Once again, as in the original “Fantasia”, Disney caters to the masses by choosing the most overplayed warhorses in the classical repertoire. (With the exception of the Shostakovich, an incredible and still underplayed work which I was ecstatic to see on the program, that is. With the addition of both his piano concerto and the Firebird Suite, at least twentieth-century polytonality is well-represented. Stravinsky notwithstanding, the result of the original “Fantasia” was overwhelmingly romantic, even if the composers were not technically from that period.) That said, the marriage of animation and music is a thing of beauty. While I hesitate to assign any programmatic aspects to Beethoven’s 5th or any other pieces—one risks being too arbitrary when assigning any visuals, even with openly programmatic pieces—the animation adds another, if simplistic, dimension to the hearing of the works. In this sense, I find that the abstract animation risks distorting the meaning of the works least. Those who dismiss this as a work for children are missing the point entirely. This is art, however watered-down and accesible. That it is enjoyable to children makes it that much more effective, but that isn’t its only purpose. We have lost Bernstein and his youth concerts, and as yet have no replacement, but children still need to be introduced to music in an accesible manner. I only hope that they will be able to focus both on the music and the animation. Adults should be able to enjoy both the Chicago Symphony’s crisp and robust playing, far better than the Philadelphia Orchestra in the original, which occasionally lacked precision and made up for it with an excess of vibrato. I worry that being associated with Disney will cause the film to be assigned to the realm of cutesy children’s films in the minds of many adults, when it has so much more to offer. My Ratings: [4/5]
Jessica Price, age 20
What a wonderful movie! It’s especially enjoyable to watch it on an Imax screen. The music is beautiful and educational. I also thought the animation was beautifully synchronized to the music. Our family, ages 2 to 34 were delighted with the experience. My Ratings: [4½/4]
Sarah Modisett Lee, age 34
I also saw this at the Seattle Boeing IMAX theater, and all I can say is: Cool! I give the film a 4½ rating in the Christian category (due to the famous “Sorcerer’s Apprentice” sequence which shows, among other things, a sorcerer conjuring up spirits from a human skull) and a glowing 5 in the moviemaking category. The “mother nature” sequence at the end was not at all anti-Christian, but only symbolized the struggle of nature against the elements. Like the passing of the seasons, and the advent of disaster, and so on. The Noah’s Ark segment, with Donald and Daisy Duck as the two ducks, was delightful, and made me yearn for a full-length, big budget Veggietales feature! (by the way, has anyone noticed that the same people who criticize Disney for the whimsical nature of its Noah’s Ark portrayal, are buying up Veggietales videos like hotcakes?) I must stress this: if you’re going to see this film, see it on an IMAX screen! My Ratings: [4½/5]
Timothy Blaisdell, age 36
I saw “Fantasia/2000” a week ago at the Seattle Boeing Imax Theater. Maybe it was just where I was viewing it, but I’m afraid to say this film was underrated here. I’m giving it a 4 out of 5 Moral Rating because it DOES include some Christian content such as the ark scene (a rare part of Disney filmmaking), but it sort of balances it out with a mother nature theme in the last number. I’m giving it a 4½ out of 5 in Moviemaking quality because the animation is simply incredible, yet it lacks a movie plot. Being a musician, I thoroughly enjoyed the musical numbers (Paul Dukas’ “The Sorcerer’s Apprentice” score still sends shivers up my spine!). I especially enjoyed the “Rhapsody in Blue” sequence. And although the mother nature theme in the last sequence was a little… interesting, I still enjoyed the music chosen. The hosts chosen for “Fantasia/2000” were all good, except for Steve Martin. Maybe it just me, but I don’t know how his personality fits with the “personality” of the whole film. To summarize everything: go see “Fantasia/2000” now! If you cannot, wait till it comes out on video. It’s worth it, believe me. My Ratings: [4/4½]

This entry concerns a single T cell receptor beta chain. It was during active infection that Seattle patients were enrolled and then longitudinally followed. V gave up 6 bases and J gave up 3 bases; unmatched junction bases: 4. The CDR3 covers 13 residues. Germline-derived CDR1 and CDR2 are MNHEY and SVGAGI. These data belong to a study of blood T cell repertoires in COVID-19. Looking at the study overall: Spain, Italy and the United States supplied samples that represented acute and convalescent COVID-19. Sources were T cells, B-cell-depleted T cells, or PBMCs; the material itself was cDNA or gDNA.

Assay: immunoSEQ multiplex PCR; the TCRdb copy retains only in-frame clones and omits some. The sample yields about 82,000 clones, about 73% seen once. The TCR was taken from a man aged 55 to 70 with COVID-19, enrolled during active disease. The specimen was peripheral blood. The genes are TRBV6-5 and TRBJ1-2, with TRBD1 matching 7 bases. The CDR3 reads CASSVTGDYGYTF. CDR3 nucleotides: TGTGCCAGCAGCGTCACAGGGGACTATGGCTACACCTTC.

Aaron O., age 14
Because the movie is done in 8 segments, I will address a few individually. (1) Symphony #5—Far from being pointless as the review here suggested. I found this to be an allegory of good and evil, God vs. satan. (2) Pine of Rome—Greenpeace ought to love this one. The baby whale is engagingly cute. (6) The sorcerer’s apprentice. I find any representation of sorcery disturbing. The old sorcerer mimicking Moses’ feat of splitting the waters is not a healthy image for children. (8) Firebird Suite—this was the most disturbing of the segments. Christians BEWARE of the new age imagery. Be sure to discuss this with your children… My Ratings: [2½/4½]
Bruce Carter, age 45
I just want to go to the museum and watch it again!
Steven Ip Ka Leong, age 13, non-Christian
I saw this movie in LA where Disney built their own temporary IMAX theater and I’d have to say that it was one of the best experiences I’ve had at the movies. I call it an experience because this is not an ordinary movie, with a plot and so on. It was, though, an amazing cinematic experience and I was thoroughly entertained the whole time. Some people are complaining about the guest appearances, but I thought that they fit in to the film well. If you can go see it at an IMAX theater, you should. I do plan to see it again when it comes to the regular theaters also. I found nothing in it offensive. My Ratings: [4/5]
Shane Mulholland, age 18